In most cases, you can deduct your interest. How much you can deduct depends on the date of the loan, the amount of the loan, and how you use the loan proceeds.
You'll need to meet some conditions:
- The loan or line of credit is secured (put up as collateral to protect the lender) by your main home or a second home.
- The home securing the loan must have sleeping, cooking, and toilet facilities.
- The loan or line of credit must be used to buy, build, or substantially improve your home. This requirement began with tax year 2018 and extends through 2025.
- You can only deduct the portion of the loan or line of credit you used to buy, build, or substantially improve the home that is used to secure the loan or line of credit. This requirement began with tax year 2018 and extends through 2025. If you’ve ever used part of this loan to pay for things other than this home, you cannot deduct the interest from that amount of the loan, even if the transaction didn’t take place this year.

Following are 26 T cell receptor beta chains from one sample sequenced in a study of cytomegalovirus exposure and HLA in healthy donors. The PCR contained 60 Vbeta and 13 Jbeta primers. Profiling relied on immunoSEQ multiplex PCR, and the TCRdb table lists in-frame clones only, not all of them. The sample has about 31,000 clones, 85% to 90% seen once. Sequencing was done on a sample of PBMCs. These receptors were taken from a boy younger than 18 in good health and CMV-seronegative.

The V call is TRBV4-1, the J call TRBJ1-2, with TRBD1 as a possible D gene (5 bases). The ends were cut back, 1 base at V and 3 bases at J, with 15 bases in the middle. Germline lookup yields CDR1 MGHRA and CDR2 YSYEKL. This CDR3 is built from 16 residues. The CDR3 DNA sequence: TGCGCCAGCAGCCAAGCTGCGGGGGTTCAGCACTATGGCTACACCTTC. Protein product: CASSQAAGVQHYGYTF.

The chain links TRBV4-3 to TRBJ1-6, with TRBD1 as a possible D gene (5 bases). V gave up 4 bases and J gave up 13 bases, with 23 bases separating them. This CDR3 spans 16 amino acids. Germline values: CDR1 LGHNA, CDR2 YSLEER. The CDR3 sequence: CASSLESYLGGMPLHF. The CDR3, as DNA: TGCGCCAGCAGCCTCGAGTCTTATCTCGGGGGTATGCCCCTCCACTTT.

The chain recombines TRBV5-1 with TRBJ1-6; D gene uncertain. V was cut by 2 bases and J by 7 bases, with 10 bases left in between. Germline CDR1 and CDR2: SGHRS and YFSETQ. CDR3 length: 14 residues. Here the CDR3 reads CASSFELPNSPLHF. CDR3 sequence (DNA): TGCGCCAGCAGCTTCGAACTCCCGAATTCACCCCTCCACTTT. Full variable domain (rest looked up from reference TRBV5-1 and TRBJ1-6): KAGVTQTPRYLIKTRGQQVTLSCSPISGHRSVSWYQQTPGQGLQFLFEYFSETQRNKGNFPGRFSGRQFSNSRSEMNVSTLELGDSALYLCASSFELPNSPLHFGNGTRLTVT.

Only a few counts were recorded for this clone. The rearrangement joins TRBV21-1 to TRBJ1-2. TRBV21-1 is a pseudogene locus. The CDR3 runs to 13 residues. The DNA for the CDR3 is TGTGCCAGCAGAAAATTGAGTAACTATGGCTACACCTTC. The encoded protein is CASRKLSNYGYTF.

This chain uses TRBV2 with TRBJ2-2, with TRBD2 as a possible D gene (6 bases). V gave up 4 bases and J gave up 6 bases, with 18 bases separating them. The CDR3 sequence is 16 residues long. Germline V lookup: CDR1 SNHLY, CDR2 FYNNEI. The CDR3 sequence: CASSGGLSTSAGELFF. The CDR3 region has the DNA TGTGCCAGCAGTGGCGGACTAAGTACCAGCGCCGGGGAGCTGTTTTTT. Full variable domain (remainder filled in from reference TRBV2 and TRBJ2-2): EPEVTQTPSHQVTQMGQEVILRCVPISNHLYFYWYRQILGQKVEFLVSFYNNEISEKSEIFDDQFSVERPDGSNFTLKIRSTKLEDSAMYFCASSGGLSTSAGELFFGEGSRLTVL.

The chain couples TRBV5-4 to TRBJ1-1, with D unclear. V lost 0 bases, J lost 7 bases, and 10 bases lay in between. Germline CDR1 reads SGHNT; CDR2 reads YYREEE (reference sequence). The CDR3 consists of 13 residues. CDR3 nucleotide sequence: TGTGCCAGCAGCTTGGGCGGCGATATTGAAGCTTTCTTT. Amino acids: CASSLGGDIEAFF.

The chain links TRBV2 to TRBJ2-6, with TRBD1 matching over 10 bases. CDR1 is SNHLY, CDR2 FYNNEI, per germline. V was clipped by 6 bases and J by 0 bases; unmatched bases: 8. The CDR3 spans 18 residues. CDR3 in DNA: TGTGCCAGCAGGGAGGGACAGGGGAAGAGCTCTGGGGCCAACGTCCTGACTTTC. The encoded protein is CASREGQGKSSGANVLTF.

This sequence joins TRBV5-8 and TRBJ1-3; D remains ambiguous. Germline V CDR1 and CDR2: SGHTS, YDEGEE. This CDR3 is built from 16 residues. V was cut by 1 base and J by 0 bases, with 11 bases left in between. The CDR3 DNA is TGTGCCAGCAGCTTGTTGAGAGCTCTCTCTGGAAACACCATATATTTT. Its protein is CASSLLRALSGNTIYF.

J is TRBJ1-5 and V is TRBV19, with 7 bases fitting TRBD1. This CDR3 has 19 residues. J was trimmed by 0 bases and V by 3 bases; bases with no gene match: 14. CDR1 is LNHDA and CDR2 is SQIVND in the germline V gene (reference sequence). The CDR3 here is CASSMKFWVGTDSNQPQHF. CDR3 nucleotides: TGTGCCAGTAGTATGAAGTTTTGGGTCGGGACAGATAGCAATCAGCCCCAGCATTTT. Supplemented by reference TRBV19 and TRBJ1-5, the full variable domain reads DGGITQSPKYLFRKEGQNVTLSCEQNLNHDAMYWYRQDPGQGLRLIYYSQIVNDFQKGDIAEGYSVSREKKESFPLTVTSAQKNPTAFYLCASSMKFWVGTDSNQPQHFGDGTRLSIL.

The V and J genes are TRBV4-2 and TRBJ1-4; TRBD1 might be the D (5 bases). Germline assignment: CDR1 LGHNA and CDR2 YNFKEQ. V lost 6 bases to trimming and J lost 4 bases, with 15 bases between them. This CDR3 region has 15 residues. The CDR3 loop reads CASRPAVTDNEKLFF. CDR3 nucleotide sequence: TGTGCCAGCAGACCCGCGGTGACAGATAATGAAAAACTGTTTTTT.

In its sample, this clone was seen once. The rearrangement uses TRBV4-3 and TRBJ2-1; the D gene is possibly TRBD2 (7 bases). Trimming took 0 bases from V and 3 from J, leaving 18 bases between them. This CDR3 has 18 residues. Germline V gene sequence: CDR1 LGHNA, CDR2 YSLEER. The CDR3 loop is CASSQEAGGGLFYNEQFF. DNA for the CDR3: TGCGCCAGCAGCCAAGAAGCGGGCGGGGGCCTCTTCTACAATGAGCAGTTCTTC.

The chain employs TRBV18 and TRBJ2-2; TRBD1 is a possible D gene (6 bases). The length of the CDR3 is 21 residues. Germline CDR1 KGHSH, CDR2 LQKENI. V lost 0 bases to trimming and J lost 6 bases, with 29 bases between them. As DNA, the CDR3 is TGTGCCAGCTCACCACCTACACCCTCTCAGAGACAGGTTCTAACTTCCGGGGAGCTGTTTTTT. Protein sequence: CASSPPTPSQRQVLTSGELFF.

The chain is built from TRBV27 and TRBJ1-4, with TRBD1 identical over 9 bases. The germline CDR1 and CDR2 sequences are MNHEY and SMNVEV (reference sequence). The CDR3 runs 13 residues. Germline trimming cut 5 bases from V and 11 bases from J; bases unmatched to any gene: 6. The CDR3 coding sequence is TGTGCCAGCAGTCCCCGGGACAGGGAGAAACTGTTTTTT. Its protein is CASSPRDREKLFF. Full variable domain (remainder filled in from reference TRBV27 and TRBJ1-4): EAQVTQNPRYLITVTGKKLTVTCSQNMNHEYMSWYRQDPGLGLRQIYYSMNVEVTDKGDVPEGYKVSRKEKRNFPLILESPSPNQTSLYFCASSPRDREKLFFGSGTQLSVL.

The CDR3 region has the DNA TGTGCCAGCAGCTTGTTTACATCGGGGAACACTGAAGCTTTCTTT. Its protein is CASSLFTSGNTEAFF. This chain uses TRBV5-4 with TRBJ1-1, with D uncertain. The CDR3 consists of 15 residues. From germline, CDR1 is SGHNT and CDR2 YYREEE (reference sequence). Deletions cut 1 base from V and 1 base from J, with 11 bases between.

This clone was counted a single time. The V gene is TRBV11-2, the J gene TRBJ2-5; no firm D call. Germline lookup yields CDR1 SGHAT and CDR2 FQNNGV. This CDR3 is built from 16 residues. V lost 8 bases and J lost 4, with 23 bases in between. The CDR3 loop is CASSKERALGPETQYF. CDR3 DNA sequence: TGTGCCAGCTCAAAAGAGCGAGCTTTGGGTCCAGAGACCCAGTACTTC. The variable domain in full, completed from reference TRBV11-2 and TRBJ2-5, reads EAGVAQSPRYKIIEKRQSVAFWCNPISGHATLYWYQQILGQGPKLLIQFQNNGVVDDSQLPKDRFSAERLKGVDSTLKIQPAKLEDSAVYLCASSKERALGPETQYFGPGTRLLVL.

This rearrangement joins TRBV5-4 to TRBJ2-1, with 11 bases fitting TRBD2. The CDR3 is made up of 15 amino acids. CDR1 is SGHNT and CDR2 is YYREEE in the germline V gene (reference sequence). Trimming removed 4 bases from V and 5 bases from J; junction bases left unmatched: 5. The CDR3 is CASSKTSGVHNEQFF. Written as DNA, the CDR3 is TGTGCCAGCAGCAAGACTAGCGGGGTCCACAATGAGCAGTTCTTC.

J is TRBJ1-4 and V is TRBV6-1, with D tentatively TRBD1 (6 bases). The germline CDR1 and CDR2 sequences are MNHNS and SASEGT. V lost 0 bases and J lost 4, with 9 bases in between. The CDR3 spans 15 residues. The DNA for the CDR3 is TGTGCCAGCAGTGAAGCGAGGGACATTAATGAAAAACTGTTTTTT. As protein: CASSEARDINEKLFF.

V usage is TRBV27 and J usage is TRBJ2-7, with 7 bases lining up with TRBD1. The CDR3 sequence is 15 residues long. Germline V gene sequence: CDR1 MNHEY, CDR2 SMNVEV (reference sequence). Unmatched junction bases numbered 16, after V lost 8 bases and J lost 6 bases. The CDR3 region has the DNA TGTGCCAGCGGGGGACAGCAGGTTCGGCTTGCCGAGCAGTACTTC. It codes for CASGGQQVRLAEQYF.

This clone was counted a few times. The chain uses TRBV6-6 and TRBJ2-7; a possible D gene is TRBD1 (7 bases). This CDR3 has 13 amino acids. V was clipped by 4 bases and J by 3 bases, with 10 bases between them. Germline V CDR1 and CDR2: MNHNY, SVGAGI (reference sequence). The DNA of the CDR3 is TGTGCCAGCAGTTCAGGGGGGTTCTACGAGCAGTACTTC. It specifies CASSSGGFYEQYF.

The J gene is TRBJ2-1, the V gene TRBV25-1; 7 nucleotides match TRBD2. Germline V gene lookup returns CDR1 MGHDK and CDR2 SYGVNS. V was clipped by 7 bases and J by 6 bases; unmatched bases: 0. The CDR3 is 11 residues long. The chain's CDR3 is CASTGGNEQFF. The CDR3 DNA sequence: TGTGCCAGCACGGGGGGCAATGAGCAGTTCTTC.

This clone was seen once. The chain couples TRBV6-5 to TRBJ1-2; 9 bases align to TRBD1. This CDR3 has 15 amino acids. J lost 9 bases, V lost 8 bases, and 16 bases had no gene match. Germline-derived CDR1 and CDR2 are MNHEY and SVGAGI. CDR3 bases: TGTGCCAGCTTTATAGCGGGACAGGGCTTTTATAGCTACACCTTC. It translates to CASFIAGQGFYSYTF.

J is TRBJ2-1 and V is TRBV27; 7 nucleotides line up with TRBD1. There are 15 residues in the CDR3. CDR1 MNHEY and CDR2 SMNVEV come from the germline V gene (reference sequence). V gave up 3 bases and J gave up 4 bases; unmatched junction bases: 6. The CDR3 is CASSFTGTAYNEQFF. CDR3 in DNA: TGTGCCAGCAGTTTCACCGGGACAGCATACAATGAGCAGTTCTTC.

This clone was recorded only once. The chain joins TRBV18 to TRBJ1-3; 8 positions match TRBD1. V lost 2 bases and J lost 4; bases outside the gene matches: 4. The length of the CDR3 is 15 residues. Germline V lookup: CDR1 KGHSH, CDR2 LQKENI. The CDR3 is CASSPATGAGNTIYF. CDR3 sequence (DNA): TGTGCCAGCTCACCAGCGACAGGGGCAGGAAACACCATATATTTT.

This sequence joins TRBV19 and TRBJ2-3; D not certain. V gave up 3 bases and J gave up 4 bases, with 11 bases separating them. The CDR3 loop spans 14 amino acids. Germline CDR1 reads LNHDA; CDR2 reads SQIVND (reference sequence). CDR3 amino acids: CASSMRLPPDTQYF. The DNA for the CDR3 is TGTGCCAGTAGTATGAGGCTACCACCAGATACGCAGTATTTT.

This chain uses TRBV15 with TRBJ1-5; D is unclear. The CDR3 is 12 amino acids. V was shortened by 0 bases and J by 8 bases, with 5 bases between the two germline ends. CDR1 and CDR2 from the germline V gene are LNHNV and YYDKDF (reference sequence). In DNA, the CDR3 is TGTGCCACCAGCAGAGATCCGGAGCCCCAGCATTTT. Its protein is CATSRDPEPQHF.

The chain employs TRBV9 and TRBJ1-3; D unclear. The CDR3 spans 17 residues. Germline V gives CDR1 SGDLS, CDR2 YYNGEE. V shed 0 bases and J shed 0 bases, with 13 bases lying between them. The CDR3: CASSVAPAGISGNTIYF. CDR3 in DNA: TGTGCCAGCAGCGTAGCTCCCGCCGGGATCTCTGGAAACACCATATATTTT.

- To get the full deduction, your mortgage debt doesn’t exceed $1 million ($500,000 if Married Filing Separately) if you got your loan between October 13, 1987, and December 15, 2017, or $750,000 ($375,000 if Married Filing Separately) if you got your loan after December 15, 2017.
- You or someone on your tax return must have signed or co-signed the loan.
- If you rented out the home, you must have used the home more than 14 days during the tax year or 10% of the number of days you rented it out, whichever is greater.
The IRS has more information on how much you can deduct and other relevant details.